How Long Should I Train For A Half Marathon?

A lot of novice runners wonder about how long it really takes to prepare for a half marathon. The truth is, there is no “right” answer to this question that suits everyone, as the amount of preparation needed depends on a lot of factors that are different for everybody.

To help you determine how long you should train, start by asking yourself the following questions:

  1. What shape am I in now?
  2. What is my goal for the half marathon?
  3. What kind of training program will I use?

Now let’s delve a little deeper into explaining these questions and how the answers to those are relevant to finding out how long you should train.

What shape am I in now?

The key here is to be honest with yourself. If you are overweight, injury prone, or have a pre-existing medical condition (for example an old knee injury), you need to allow yourself some more time as raising the bar too fast is likely to be bad for your health.

Note: We recommend you always get checked out by a doctor before commencing training and obtain medical clearance that your body is able to handle the training.

Other than your physical condition, take an honest look at how much you are running/exercising now. Most training programs start off at a certain “base” mileage, assuming you are able to run at least a short distance at moderate pace. If you haven’t been running before, allow yourself plenty of time to build up a base of 10-15 miles (15-20 km) per week with your longest run being at least around the 3-4 mile (5-6 km) mark.

Though you’ll read plenty of stories of people that went successfully from overweight couch potato to half marathon finisher in 3 months, the truth is these people take a huge injury risk. If you’re not a runner, allow yourself anywhere between 6-12 months to get in the shape required to finish.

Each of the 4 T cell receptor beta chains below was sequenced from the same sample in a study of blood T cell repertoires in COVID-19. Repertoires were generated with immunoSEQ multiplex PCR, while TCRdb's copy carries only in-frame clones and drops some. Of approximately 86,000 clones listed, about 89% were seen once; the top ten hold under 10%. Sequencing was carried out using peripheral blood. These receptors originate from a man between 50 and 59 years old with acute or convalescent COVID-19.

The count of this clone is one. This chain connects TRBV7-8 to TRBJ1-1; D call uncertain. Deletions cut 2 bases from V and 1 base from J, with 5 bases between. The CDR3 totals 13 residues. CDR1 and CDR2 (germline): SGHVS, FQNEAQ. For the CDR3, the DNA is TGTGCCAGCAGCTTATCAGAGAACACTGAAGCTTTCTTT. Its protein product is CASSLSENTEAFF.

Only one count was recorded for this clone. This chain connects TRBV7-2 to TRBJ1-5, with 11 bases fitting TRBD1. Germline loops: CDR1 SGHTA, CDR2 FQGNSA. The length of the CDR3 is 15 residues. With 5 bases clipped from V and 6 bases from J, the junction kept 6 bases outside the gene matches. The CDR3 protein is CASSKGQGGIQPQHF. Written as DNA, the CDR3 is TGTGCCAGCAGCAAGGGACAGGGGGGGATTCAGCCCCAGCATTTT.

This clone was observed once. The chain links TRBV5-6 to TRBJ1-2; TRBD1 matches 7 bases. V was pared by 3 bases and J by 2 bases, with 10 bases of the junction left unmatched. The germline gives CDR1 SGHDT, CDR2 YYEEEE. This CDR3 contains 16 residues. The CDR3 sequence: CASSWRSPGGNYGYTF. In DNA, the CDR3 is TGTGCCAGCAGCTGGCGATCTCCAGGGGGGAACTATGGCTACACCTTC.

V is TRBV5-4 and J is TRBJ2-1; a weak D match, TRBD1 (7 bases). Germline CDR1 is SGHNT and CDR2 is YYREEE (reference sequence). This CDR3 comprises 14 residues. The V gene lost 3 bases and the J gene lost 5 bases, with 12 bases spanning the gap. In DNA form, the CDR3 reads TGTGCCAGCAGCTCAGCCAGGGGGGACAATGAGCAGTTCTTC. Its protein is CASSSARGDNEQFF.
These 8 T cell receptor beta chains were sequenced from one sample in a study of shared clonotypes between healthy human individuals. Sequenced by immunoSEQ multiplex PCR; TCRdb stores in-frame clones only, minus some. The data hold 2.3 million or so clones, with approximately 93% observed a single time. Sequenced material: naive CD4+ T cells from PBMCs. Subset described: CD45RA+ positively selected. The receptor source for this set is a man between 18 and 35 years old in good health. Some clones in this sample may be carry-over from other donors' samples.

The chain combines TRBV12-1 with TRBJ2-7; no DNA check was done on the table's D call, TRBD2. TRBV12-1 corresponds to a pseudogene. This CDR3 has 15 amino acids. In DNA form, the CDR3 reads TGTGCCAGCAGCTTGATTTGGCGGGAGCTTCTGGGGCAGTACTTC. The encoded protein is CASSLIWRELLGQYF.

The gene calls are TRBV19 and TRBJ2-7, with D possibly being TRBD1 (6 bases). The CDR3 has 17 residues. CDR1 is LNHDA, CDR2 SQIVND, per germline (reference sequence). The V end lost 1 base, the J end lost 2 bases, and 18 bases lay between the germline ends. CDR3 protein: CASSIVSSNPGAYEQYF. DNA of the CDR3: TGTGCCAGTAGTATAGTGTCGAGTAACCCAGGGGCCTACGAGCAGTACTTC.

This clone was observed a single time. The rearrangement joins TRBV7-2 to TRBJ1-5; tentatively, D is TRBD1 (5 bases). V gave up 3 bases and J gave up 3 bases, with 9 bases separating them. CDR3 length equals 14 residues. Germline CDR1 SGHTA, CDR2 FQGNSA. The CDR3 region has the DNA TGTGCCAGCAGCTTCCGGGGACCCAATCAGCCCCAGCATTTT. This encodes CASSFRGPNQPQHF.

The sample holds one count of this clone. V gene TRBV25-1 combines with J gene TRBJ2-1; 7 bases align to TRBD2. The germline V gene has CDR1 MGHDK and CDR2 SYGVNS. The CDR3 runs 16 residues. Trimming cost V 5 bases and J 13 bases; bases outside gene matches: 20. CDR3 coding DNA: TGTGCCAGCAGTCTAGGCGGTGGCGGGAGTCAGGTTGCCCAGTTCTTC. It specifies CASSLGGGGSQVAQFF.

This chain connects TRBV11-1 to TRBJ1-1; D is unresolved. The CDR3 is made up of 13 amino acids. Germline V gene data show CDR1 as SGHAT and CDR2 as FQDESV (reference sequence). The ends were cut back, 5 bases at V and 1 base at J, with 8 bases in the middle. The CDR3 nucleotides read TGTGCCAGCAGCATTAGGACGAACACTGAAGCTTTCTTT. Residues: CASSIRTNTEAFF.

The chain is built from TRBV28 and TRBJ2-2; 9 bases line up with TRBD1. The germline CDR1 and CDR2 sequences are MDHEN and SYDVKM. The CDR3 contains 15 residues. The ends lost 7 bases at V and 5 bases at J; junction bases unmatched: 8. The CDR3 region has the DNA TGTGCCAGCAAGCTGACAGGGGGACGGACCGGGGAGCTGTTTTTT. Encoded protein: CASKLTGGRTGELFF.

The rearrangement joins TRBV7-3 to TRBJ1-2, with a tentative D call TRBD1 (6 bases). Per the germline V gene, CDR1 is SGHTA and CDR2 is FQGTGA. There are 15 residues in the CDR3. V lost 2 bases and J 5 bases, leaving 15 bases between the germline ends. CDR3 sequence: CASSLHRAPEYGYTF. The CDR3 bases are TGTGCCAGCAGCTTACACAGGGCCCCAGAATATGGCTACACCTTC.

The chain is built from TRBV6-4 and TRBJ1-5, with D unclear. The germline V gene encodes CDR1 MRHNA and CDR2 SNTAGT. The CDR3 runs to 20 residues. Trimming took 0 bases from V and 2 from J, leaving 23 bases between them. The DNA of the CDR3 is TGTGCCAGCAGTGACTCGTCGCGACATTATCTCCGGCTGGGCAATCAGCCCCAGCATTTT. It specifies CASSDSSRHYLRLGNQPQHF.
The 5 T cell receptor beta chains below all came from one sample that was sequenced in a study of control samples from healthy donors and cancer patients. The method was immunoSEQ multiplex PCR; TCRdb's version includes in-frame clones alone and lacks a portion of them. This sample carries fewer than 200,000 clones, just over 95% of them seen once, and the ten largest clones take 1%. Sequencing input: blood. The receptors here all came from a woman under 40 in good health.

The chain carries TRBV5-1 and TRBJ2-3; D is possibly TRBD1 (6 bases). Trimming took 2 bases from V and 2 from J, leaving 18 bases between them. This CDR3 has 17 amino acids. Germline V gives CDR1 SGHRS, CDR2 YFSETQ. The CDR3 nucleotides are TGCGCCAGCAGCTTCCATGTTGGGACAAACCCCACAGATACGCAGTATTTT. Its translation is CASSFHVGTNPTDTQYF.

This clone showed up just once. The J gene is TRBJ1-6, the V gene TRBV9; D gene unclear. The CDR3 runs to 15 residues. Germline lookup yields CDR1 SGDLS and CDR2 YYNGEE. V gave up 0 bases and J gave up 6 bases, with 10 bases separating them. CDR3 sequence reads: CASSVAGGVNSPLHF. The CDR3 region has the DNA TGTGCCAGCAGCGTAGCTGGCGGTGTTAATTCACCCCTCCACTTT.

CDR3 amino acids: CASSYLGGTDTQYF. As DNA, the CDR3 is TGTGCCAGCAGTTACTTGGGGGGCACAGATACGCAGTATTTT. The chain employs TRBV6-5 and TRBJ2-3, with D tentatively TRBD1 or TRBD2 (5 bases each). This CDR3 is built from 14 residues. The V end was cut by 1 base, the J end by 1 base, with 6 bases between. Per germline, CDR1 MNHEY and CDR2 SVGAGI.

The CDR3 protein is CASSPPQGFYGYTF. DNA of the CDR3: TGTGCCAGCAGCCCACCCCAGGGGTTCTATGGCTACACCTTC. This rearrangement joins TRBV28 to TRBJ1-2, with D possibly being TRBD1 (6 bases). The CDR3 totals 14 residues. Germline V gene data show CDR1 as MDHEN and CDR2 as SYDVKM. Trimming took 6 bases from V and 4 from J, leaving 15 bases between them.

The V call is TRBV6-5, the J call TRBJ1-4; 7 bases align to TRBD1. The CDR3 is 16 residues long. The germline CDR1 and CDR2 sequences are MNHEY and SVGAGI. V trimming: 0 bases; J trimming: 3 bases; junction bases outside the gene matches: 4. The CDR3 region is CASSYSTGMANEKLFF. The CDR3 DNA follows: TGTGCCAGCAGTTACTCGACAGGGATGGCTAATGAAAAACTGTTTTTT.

What is my goal for the half marathon?

This largely depends on your fitness level before you start your training. If you have not or barely been exercising before, your goal should be to finish. A half marathon is a big challenge and an even bigger accomplishment if you finish it, so take pride in going the whole distance without worrying about beating a certain time.

However, if you have been running before or are in good shape from another sport or activity, just finishing might not be enough of a challenge to keep you going with your training. Motivate yourself in that case by setting a realistic timegoal.

Depending on your start point, you might want to add extra training weeks to work on your endurance (if finishing is your goal) or add extra weeks with speed training (if you have a time goal)

What kind of training program will I use?

The most common training program for half marathons have a 12-week timespan. Some programs, that allow for extra mileage building or speed training, will be 16 weeks. Have a look at some that might be suitable for you and factor in how much time you need. Hint: building gradually, whether it be speed or distance, diminishes your injury risk. So if you are injury prone, getting a 16 week program or adapting a 12 week program may be a wise decision for you.

Doing the math: taking your answers and calculating training length.